INDIANAPOLIS — Three bills filed by Indiana legislators would require candidates for school board to declare their party affiliation. Lawmakers said it's to bring more transparency, however current board members worry it will make school board meetings more volatile.
"Well, all of it's political — let's get that straight — no matter what party you're a part of," said Sen. Jeff Raatz.
"Kids should not be pawns in political party politics," said mother Shelley Clark.
During 2021, school board meetings became the battleground for debates on everything from masks, to critical race theory, to diversity, equity, and inclusion programs. Some Republican lawmakers said those debates led constituents to want to know the politics of their school board members.
Sen. Raatz co-authored SB 144. It would not require, but allow school board candidates to declare their party affiliation. However, two House bills would require candidates to put a letter by their name.
So far, the only bill to have a hearing is HB 1182. Rep. JD Prescott said party affiliation will help voters better know their candidates.
"When I look at Republicans and Democrats, I think you can tell the difference between financial responsibility, moral character in some cases," Prescott said.
Prescott said his constituents asked for the bill. During its first committee hearing, 21 people testified. All were against the idea.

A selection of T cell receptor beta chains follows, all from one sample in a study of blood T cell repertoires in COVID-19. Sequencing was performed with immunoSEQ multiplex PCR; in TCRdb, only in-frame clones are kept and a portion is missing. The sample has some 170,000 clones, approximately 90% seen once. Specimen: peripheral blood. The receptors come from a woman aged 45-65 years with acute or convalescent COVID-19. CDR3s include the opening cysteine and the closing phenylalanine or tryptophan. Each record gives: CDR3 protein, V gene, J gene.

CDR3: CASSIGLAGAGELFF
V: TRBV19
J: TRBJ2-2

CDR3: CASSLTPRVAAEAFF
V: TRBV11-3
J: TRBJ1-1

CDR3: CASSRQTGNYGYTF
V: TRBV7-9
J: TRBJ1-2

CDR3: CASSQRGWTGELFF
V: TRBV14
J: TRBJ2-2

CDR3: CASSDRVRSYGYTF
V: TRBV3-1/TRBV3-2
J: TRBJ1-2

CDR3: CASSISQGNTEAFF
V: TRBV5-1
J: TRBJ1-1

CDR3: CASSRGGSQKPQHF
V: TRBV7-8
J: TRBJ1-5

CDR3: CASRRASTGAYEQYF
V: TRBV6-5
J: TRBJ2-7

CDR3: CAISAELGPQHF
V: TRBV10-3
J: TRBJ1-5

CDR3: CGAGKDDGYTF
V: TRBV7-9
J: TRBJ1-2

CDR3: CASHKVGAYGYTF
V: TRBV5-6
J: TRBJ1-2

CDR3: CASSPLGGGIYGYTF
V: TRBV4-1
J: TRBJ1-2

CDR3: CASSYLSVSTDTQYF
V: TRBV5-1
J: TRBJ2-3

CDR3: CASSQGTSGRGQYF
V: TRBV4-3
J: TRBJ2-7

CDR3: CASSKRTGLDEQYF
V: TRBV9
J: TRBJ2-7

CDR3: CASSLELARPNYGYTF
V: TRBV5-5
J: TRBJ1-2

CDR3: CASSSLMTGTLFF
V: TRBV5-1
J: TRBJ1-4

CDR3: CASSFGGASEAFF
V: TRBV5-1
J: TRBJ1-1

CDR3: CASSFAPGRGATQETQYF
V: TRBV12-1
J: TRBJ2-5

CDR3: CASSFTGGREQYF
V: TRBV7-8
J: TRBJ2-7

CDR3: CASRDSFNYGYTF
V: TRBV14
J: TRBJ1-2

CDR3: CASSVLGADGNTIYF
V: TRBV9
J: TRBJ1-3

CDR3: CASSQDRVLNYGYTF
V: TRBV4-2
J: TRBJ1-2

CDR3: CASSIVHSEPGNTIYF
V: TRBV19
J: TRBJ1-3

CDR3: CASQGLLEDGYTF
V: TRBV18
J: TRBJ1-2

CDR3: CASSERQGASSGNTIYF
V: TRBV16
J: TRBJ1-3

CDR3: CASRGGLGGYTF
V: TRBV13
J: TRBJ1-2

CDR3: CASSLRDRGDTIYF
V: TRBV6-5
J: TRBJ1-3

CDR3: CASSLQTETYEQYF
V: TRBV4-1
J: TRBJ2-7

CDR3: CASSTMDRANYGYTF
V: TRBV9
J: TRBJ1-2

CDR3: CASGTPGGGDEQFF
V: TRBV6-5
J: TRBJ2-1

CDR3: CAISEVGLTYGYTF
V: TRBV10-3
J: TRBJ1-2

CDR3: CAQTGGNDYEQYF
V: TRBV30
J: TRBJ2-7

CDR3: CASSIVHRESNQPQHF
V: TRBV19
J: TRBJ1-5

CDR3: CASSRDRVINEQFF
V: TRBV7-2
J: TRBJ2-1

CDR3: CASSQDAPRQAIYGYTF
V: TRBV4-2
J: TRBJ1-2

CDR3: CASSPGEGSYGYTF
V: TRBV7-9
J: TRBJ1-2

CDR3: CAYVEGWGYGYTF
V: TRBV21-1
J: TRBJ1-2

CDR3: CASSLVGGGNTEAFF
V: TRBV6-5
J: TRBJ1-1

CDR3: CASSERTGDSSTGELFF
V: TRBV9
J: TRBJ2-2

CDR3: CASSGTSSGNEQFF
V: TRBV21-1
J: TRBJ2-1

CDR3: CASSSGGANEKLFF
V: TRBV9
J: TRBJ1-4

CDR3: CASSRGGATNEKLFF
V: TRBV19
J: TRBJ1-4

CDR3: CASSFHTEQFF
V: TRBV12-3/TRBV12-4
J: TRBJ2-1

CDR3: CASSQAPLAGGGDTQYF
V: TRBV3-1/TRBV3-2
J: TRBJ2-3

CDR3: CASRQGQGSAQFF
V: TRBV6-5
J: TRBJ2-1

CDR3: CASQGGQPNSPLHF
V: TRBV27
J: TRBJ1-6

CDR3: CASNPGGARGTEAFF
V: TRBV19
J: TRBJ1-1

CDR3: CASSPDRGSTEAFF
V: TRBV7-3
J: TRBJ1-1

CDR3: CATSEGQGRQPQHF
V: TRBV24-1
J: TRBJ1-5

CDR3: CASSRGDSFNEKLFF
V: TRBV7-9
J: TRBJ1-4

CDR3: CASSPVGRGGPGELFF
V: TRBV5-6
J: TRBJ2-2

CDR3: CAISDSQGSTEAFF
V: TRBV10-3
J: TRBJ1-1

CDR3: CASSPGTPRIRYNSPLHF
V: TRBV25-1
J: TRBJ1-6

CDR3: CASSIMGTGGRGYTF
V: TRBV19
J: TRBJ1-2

They worry partisan politics may lead to more contentious school board meetings. Also, that it would limit who will run for office.
The Hatch Act bans federal workers from participating in partisan elections. That means military members, postal workers and many others would not be able to serve on Indiana school boards if those elections became partisan.
Janet Pritchett, with the HSE School Board, said she also thinks it will scare away people who don't want to get involved in party politics.
"I think it would deter some very qualified folks from wanting to run," she said.
Rep. Prescott told the committee more money and party input would be allowed.
"I think this is just another tool where party chairs can actually go out and help recruit candidates for these school board members to help increase transparency and bring more accountability to the voters," he said.
Indiana isn't alone in trying to push partisan school board elections. This is a national conversation. Florida, Arizona and Missouri lawmakers are considering similar plans, and Tennessee just passed a partisan school board elections bill in the fall.